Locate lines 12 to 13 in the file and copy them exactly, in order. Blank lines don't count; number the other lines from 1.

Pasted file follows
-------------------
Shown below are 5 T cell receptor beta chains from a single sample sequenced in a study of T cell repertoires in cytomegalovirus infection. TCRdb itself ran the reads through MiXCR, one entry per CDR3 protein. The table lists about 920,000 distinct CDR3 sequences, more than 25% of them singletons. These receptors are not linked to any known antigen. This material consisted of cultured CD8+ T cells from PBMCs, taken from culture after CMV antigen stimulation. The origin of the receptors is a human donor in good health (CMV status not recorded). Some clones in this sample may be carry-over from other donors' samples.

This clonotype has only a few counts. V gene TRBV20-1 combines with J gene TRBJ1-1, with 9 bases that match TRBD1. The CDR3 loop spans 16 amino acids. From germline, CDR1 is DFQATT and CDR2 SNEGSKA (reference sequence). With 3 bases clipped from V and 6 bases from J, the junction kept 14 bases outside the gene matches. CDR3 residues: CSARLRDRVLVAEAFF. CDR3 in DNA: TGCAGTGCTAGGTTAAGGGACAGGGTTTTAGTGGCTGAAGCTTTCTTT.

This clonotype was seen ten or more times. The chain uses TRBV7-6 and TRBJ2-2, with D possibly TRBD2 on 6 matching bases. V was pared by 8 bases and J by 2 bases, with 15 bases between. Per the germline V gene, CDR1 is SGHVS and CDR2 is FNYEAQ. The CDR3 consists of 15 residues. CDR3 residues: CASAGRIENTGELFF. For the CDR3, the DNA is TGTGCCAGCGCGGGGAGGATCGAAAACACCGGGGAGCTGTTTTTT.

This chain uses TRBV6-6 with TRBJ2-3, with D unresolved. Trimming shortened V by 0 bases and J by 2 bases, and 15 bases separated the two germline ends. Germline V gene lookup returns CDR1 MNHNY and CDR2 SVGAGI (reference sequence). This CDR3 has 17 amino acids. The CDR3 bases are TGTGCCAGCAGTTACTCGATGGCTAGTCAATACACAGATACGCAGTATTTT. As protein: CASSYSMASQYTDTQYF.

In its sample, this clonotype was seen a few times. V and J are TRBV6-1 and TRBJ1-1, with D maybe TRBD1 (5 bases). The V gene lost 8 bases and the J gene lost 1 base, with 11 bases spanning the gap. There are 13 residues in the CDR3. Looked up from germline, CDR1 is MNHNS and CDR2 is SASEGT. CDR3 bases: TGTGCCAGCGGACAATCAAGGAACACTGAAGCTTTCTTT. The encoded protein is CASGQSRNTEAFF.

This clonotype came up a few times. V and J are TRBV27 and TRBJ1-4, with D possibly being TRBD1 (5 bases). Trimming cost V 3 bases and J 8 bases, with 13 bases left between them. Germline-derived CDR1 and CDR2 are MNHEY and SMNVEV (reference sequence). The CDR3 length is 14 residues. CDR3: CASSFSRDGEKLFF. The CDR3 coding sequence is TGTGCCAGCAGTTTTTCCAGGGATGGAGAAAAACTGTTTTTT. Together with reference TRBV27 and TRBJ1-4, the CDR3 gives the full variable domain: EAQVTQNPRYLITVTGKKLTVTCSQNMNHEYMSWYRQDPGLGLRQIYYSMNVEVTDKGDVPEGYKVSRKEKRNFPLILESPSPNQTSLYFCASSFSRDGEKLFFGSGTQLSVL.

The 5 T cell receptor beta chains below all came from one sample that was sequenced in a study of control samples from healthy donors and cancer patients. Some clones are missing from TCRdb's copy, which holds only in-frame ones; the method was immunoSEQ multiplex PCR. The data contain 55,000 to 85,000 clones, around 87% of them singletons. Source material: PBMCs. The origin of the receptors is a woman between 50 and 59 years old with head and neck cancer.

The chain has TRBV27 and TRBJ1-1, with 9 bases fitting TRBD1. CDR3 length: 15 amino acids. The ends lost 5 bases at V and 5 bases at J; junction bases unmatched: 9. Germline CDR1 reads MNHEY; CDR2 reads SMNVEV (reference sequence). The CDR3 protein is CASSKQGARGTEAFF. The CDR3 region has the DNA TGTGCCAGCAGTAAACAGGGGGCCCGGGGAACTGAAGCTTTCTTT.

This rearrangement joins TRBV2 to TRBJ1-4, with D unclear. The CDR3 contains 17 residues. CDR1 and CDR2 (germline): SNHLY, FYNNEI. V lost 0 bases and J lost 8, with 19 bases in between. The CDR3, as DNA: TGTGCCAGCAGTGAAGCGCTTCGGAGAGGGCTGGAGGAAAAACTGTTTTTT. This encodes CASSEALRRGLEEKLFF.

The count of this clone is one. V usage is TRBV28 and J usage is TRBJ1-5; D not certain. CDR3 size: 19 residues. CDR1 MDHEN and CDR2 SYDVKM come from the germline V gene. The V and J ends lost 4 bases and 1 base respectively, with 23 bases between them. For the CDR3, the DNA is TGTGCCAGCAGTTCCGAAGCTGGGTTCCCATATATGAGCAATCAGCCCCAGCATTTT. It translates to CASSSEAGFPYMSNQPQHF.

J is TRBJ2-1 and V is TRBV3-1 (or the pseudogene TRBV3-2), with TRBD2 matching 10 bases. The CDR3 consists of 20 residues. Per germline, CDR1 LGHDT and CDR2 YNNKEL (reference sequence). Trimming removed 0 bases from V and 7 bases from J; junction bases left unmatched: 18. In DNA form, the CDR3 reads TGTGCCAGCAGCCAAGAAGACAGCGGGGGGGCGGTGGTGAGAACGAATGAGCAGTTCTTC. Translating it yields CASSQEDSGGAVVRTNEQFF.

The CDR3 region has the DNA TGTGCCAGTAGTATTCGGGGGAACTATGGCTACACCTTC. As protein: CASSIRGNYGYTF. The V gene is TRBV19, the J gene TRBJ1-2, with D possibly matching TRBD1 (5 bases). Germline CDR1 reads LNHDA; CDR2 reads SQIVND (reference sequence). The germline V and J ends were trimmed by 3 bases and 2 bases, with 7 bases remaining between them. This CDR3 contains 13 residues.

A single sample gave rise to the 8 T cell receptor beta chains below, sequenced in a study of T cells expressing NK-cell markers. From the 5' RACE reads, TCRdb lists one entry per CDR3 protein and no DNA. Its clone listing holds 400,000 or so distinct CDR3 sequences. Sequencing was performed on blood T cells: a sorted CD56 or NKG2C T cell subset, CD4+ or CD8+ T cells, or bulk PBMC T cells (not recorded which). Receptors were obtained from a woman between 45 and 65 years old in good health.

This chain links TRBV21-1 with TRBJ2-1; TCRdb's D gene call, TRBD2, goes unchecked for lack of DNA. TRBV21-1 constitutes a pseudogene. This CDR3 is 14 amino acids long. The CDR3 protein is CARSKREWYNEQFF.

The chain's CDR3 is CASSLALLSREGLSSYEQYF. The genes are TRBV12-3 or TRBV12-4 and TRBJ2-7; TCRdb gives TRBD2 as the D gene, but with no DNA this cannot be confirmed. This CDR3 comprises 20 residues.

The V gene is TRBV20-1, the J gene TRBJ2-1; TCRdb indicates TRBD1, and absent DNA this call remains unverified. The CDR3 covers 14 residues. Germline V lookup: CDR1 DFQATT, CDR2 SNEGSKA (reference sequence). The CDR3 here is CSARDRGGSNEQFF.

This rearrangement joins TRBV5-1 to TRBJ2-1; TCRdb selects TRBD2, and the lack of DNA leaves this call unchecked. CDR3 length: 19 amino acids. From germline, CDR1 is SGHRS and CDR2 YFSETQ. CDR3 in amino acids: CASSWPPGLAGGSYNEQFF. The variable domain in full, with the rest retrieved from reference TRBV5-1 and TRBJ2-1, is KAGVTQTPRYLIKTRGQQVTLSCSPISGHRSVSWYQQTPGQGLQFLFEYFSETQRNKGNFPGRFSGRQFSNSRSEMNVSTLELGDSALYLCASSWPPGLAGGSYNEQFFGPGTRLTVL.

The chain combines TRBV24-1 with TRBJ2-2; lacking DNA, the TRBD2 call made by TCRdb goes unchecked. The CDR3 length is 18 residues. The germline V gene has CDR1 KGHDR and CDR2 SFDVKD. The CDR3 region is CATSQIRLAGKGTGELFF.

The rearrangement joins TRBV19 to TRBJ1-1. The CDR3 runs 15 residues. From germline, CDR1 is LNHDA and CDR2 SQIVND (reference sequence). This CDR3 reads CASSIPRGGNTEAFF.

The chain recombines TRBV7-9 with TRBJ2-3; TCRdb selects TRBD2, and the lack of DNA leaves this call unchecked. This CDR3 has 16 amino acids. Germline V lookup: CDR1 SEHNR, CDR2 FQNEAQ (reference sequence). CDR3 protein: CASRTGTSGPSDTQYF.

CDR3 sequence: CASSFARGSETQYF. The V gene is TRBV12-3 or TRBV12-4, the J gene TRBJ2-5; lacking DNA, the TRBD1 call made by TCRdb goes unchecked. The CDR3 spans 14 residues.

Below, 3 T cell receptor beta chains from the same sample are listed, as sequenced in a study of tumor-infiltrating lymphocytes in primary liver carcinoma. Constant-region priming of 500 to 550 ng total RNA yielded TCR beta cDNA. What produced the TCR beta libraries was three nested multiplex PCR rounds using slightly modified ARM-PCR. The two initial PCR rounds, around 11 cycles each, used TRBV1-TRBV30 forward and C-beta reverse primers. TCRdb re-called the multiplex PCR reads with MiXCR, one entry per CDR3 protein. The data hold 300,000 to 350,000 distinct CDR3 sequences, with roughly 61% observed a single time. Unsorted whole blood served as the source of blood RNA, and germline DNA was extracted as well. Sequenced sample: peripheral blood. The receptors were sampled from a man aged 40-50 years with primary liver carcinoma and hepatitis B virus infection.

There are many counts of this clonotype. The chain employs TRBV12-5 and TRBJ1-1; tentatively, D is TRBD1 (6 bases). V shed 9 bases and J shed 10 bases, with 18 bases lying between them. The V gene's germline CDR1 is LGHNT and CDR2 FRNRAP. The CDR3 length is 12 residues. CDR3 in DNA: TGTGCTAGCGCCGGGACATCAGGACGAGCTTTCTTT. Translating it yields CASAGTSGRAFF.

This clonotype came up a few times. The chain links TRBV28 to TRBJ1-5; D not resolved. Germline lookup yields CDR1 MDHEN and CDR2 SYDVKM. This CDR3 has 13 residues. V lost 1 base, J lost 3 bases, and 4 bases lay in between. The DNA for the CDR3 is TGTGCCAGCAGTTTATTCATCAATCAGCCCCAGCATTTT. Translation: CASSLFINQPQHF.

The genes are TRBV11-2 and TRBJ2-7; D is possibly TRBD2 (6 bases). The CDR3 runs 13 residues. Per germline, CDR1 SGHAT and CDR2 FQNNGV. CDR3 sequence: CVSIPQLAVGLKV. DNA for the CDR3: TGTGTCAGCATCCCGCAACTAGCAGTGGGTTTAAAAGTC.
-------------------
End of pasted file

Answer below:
The CDR3 region has the DNA TGTGCCAGTAGTATTCGGGGGAACTATGGCTACACCTTC. As protein: CASSIRGNYGYTF. The V gene is TRBV19, the J gene TRBJ1-2, with D possibly matching TRBD1 (5 bases). Germline CDR1 reads LNHDA; CDR2 reads SQIVND (reference sequence). The germline V and J ends were trimmed by 3 bases and 2 bases, with 7 bases remaining between them. This CDR3 contains 13 residues.

A single sample gave rise to the 8 T cell receptor beta chains below, sequenced in a study of T cells expressing NK-cell markers. From the 5' RACE reads, TCRdb lists one entry per CDR3 protein and no DNA. Its clone listing holds 400,000 or so distinct CDR3 sequences. Sequencing was performed on blood T cells: a sorted CD56 or NKG2C T cell subset, CD4+ or CD8+ T cells, or bulk PBMC T cells (not recorded which). Receptors were obtained from a woman between 45 and 65 years old in good health.